to left, everywhere, it was one never-ending, terrible roar, 
with no prospect of stopping. 

Somewhere between 4 and 5 o'clock, as near as I can 
tell, everything became ominously quiet. Our battery ceased 
firing; the gunners leaned against the pieces and talked and 
laughed. Suddenly a staff officer rode up and said some- 
thing in a low tone to the commander of the battery, then rode 
to our colonel and said something to him.^ The battery 
horses were at once brought up from a ravine in the rear, 

472 Leander Stillwell J- 1- »• ^^' s. 

and the battery limbered up and moved off through the woods 
diagonally to the left and rear. We were put in motion by 
the flank and followed it. Everything kept so still, the 
loudest noise I heard was the clucking of the wheels of the 
gun-carriages and caissons as they wound through the woods. 
We emerged from the woods and entered a little old field. 
I then saw to our right and front lines of men in blue moving 
in the same direction we were, and it was evident that we were 
falling back. All at once, on the right, the left, and from 
our recent front, came one tremendous roar, and the bullets 
fell like hail. The lines took the double-quick towards the 
rear. For awhile the attempt was made to fall back in order, 
and then everything went to pieces. My heart failed me 
utterly. I thought the day was lost. A confused mass of 
men and guns, caissons, army wagons, ambulances, and all 
the debris of a beaten army surged and crowded along the 
narrow dirt road to the landing, while that pitiless storm of 
leaden hail came crashing on us from the rear. It was un- 
doubtedly at this crisis in our affairs that the division of 
General Prentiss was captured. 

I will digress here for a minute to speak of a little inci- 
dent connected with this disastrous feature of the day that 
has always impressed me as a pathetic instance of the pa- 
triotism and unselfish devotion to the cause that was by no 
means uncommon among the rank and file of the Union 

There was in my company a middle-aged German named 
Charles Oberdieck. According to the company descriptive 
book, he was a native of the then kingdom of Hanover, now 
a province of Prussia. He was a typical German, flaxen- 
haired, blue-eyed, quiet and taciturn, of limited and meager 
education, but a model soldier, who accepted without ques- 
tion and obeyed without a murmur the orders of his military 
superiors. Prior to the war he had made his living by 
chopping cord-wood in the high, timbered hills near the mouth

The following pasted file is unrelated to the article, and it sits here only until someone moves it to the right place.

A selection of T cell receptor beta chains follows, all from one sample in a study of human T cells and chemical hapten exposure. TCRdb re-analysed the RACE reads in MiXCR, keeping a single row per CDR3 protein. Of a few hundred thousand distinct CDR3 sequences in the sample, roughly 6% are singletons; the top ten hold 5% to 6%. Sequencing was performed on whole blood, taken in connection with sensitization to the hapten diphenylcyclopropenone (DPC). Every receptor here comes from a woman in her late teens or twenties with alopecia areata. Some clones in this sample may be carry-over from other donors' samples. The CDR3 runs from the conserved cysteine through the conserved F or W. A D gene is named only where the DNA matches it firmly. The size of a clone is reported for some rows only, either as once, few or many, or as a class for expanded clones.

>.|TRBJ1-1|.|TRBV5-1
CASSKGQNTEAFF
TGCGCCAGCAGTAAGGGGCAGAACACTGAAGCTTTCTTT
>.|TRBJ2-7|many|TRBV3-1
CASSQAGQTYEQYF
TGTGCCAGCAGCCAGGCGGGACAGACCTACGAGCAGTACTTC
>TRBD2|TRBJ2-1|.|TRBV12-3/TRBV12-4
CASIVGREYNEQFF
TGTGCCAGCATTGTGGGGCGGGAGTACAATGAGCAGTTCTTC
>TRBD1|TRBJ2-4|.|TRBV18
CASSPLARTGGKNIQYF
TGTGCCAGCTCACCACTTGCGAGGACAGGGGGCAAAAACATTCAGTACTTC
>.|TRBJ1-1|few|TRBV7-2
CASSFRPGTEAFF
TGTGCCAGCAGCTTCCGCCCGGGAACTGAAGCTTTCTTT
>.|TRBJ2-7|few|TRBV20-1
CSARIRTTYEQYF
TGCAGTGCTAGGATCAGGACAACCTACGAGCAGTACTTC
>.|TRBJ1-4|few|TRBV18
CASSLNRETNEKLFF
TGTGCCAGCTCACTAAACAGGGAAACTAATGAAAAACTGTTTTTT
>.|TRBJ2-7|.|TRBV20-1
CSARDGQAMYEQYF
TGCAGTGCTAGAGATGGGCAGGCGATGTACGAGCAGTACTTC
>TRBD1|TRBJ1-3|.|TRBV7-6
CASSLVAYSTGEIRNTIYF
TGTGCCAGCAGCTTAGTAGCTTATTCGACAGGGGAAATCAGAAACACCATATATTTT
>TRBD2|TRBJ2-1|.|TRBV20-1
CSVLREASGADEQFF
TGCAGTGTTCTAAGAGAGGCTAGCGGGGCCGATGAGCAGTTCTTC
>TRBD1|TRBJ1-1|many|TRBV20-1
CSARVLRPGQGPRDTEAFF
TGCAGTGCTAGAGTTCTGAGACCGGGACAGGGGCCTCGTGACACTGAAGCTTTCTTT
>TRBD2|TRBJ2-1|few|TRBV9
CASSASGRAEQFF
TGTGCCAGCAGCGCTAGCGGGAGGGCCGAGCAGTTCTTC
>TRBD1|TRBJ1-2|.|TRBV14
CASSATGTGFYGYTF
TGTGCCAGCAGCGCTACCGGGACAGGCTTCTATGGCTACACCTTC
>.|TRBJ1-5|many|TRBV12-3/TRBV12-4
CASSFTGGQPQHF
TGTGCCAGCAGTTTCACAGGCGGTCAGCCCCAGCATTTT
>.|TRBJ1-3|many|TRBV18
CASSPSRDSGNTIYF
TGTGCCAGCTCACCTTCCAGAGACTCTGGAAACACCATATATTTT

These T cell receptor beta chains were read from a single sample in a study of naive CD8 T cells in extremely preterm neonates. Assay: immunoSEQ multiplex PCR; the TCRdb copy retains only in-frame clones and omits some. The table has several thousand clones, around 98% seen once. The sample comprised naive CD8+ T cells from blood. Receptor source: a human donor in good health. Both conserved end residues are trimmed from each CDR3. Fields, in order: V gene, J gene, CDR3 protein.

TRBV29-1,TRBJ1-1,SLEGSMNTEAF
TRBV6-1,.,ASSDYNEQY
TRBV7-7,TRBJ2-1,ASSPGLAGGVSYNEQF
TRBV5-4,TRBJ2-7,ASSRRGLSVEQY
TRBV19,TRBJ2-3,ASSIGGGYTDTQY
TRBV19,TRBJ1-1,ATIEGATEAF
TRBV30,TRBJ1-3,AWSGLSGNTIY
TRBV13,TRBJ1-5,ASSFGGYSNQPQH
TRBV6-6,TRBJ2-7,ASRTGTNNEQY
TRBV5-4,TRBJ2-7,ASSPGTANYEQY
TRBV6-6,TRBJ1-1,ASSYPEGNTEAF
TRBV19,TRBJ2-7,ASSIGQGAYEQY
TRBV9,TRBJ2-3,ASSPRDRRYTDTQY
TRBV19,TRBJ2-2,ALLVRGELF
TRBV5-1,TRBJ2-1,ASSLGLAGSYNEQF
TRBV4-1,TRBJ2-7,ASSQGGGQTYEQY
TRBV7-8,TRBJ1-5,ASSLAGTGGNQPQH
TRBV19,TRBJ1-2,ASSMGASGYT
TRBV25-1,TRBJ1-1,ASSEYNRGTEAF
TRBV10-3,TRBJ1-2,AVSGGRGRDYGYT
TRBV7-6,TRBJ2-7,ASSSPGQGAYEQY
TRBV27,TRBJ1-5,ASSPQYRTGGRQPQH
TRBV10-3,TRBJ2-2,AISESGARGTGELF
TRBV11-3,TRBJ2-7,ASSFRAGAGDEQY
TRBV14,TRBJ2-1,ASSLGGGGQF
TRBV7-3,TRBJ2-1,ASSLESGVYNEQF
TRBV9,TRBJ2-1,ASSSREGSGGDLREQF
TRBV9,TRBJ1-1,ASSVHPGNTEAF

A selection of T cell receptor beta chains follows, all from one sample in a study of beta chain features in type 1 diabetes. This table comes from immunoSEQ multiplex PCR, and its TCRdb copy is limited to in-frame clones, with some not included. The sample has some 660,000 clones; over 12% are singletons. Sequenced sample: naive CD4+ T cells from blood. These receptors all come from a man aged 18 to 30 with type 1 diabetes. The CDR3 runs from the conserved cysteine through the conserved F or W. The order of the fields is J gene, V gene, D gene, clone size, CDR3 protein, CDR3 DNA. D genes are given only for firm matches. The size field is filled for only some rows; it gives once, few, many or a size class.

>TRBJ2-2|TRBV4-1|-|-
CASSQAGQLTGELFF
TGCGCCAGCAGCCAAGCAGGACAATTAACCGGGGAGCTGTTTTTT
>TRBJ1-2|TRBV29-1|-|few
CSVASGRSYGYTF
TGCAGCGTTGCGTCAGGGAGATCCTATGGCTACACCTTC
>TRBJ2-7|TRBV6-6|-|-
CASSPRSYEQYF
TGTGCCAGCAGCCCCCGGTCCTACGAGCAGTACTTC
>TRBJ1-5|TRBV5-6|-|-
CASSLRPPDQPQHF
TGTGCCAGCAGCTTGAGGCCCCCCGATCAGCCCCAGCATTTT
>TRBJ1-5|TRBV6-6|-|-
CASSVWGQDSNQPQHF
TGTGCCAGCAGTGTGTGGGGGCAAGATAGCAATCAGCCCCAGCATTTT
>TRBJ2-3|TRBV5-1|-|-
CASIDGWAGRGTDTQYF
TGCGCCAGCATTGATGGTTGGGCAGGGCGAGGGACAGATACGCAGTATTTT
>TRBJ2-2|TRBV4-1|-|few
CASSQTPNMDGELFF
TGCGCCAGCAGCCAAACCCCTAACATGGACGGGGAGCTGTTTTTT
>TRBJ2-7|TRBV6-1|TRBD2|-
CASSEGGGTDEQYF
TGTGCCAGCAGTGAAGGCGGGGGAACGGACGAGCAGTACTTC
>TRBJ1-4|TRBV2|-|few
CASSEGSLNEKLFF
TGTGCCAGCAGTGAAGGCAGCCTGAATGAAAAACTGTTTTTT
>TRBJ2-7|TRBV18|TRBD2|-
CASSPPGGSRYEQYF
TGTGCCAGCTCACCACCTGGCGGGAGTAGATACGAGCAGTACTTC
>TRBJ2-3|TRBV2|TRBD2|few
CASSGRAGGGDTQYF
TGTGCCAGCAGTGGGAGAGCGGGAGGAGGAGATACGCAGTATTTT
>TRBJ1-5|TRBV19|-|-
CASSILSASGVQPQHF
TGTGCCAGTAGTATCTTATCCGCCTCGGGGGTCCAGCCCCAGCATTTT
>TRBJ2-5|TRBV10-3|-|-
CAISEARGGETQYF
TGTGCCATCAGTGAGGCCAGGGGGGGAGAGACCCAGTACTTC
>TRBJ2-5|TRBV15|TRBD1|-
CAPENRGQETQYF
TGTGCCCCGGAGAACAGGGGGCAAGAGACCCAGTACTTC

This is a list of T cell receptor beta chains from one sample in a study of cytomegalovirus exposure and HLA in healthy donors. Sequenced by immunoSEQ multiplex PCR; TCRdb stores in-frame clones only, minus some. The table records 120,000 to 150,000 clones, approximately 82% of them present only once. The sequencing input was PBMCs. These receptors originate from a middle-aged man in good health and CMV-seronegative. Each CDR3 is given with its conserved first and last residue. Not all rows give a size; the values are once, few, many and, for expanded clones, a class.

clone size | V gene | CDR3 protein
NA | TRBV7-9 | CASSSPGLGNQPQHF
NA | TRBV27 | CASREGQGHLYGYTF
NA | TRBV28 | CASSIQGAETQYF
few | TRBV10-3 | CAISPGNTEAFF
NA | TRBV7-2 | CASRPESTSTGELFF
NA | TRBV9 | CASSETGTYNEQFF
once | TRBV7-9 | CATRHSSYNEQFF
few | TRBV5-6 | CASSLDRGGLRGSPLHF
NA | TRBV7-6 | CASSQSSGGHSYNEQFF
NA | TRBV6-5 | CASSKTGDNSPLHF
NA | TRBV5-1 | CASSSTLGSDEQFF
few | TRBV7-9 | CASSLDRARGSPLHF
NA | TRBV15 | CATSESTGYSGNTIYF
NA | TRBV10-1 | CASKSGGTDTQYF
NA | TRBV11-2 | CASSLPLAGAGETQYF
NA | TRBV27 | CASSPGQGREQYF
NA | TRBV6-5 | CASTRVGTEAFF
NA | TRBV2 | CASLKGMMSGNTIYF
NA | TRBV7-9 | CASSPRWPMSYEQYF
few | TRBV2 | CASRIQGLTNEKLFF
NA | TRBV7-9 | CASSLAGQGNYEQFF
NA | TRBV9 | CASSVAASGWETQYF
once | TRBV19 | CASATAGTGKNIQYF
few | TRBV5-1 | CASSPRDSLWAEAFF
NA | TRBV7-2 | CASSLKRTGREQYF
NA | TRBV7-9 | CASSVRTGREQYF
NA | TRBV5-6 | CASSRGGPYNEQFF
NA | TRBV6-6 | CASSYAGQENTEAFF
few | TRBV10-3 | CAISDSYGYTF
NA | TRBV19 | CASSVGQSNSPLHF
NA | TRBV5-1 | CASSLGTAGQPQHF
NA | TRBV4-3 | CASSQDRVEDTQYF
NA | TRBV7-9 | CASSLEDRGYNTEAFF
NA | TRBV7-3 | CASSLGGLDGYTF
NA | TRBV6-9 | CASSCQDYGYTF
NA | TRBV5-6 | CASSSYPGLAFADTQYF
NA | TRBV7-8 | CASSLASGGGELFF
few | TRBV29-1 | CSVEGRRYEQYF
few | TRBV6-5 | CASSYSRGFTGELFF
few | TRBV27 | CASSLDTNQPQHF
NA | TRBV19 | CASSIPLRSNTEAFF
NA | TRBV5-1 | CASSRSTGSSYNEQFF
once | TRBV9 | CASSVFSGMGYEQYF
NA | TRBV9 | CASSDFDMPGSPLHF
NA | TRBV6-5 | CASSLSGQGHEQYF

of the Illinois river, or by working as a common laborer in 
the country on the farms at $14.00 a month. He was un- 

Voi.xv,Nos.i-2 In the Ranks at Shiloh 473 

married, his parents were dead, and he had no other im- 
mediate relatives surviving, either in his fatherland or in 
the country of his adoption. He and I enlisted from the 
same neighborhood. I had known him in civil life at home, 
and hence he was disposed to be more communicative with 
me than with the other boys of the company. A day of two 
after the battle he and I were sitting in the shade of a tree, 
in camp, talking over the incidents of the fight. '* Charley,'^ 
I said to him, ^^How did you feel along about four o'clock 
Sunday afternoon when they broke our lines, we were falling 
back in disorder, and it looked like the whole business was 
gone up generally?'' He knocked the ashes from his pipe 
and, turning his face quickly towards me, said: **I yoost tells 
you how I feels. I no care any dings about Charley ; he haf 
no wife nor children, f adder nor mudder, brudder nor sister ; 
if Charley get killed, it makes no difference ; dere vas nobody 
to cry for him, so I dinks nudding about myself s ; but I tells 
you, I yoost den feels bad for de Cause!" 

Noble, simple-hearted old Charley ! It was the imminent 
danger only to the Cause that made his heart sink in that 
seemingly fateful hour. When we heard in the malignant 
and triumphant roar of the Rebel cannon in our rear what 
might be the death-knell of the last great experiment of 
civilized men to establish among the nations of the world 
a united republic, freed from the curse of pampered kings 
and selfish, grasping aristocrats — ^it was in that moment, in 
his simple language, that the peril to the Cause was the 
supreme and only consideration. 

It must have been when we were less than half a mile 
from the landing on our disorderly retreat before mentioned, 
that we saw standing in the line of battle, at ordered arms, 
extending from both sides of the road until lost to sight in the 
woods, a long, well-ordered line of men in blue. What did 
that mean, and where had they come from? I was walking 
by the side of Enoch Wallace, the orderly sergeant of my 
company. He was a man of nerve and courage, and by 
word and deed had done more that day to hold us green and 

474 Leander StUlwell ^' ^- s. h. s. 

untried boys in ranks and firmly to our duty than any other 
man in the company. But even he, in the face of this seem- 
ingly appalling state of things, had evidently lost heart. I